Even without the assumption of Megrahi's guilt, at least "willfully dishonest work" is clearly proven.

    Like for the 'development' of Gauci's testimony, as described in this posting.

    This 'beige'-word thing, coming up. And finally on the typed entry, it all disappears? And all for an absolutely critical word?

    Court statements about the 'similar' timer fragment, from the man who perfectly well knows about a crucial difference - and the attempt to conceal the full content of the Giaki cables.

    All foul play, beyond reasonable doubt.

    - - -

    Bogomira Erac's printout. A plane falls down over Scotland, and someone thinks about making a single printout in Frankfurt - which then comes up 8 months later?

    Here in Thailand evidence which is too easy to fake is frequently disregarded for that reason alone. They expect the possibility. (That at times hardly any proof at all is needed to convict somebody here, that is another matter.)

    It is true it is 'too convenient'. At the same time is is 'probably real'.

    - - -

    There are substantial arguments against a too grand conspiracy, at least an early one, as you have pointed out so often.

    First of all - it could have been done so much better, all of it.

    In fact, some of the police reports show, that at least some of the work was done in good faith.

    How about properly instructing Gauci a little earlier, to show high certainty?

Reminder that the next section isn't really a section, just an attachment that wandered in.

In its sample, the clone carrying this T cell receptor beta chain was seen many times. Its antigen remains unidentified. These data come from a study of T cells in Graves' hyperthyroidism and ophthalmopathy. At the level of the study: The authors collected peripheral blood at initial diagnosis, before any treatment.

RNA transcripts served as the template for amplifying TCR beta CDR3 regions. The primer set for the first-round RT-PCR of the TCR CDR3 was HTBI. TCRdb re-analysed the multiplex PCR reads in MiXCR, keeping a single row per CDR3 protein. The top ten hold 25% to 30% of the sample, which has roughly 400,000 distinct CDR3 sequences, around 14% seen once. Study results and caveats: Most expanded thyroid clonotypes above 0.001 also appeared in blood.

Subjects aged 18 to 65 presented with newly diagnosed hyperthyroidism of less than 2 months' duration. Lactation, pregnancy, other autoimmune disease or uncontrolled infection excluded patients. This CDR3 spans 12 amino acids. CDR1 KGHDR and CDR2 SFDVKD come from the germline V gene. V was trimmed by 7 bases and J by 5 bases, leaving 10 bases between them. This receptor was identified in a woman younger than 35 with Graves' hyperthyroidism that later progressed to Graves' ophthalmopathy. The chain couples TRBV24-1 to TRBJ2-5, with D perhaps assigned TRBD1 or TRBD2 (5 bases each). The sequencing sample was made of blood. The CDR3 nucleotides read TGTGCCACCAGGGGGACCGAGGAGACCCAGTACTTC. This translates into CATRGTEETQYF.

Why even mention the Sn-only discrepancy in your report if you know you are going to cheat?

    - - -

    The truth is so fragile.

    A little bending and suppressing here and there - and, most of all, judges, lost in their own excellence, facing an unimaginable scandal if no-one is convicted - that's all it takes. Yes, even less can do it, and does it all the time.

    Convictions without smoking guns will always be a highly dubious affair. This one takes the cake, though. At least I hope so.

  5. Not necessarily a grand conspiracy. Possibly the terrorists themselves laying a false trail. And then getting spectacularly lucky.

    I agree there are a lot of arguments against the grand conspiracy theory. I'd just like to know whether this was all wild coincidence or whether someone was trying to misdirect the inquiry. And if so, who?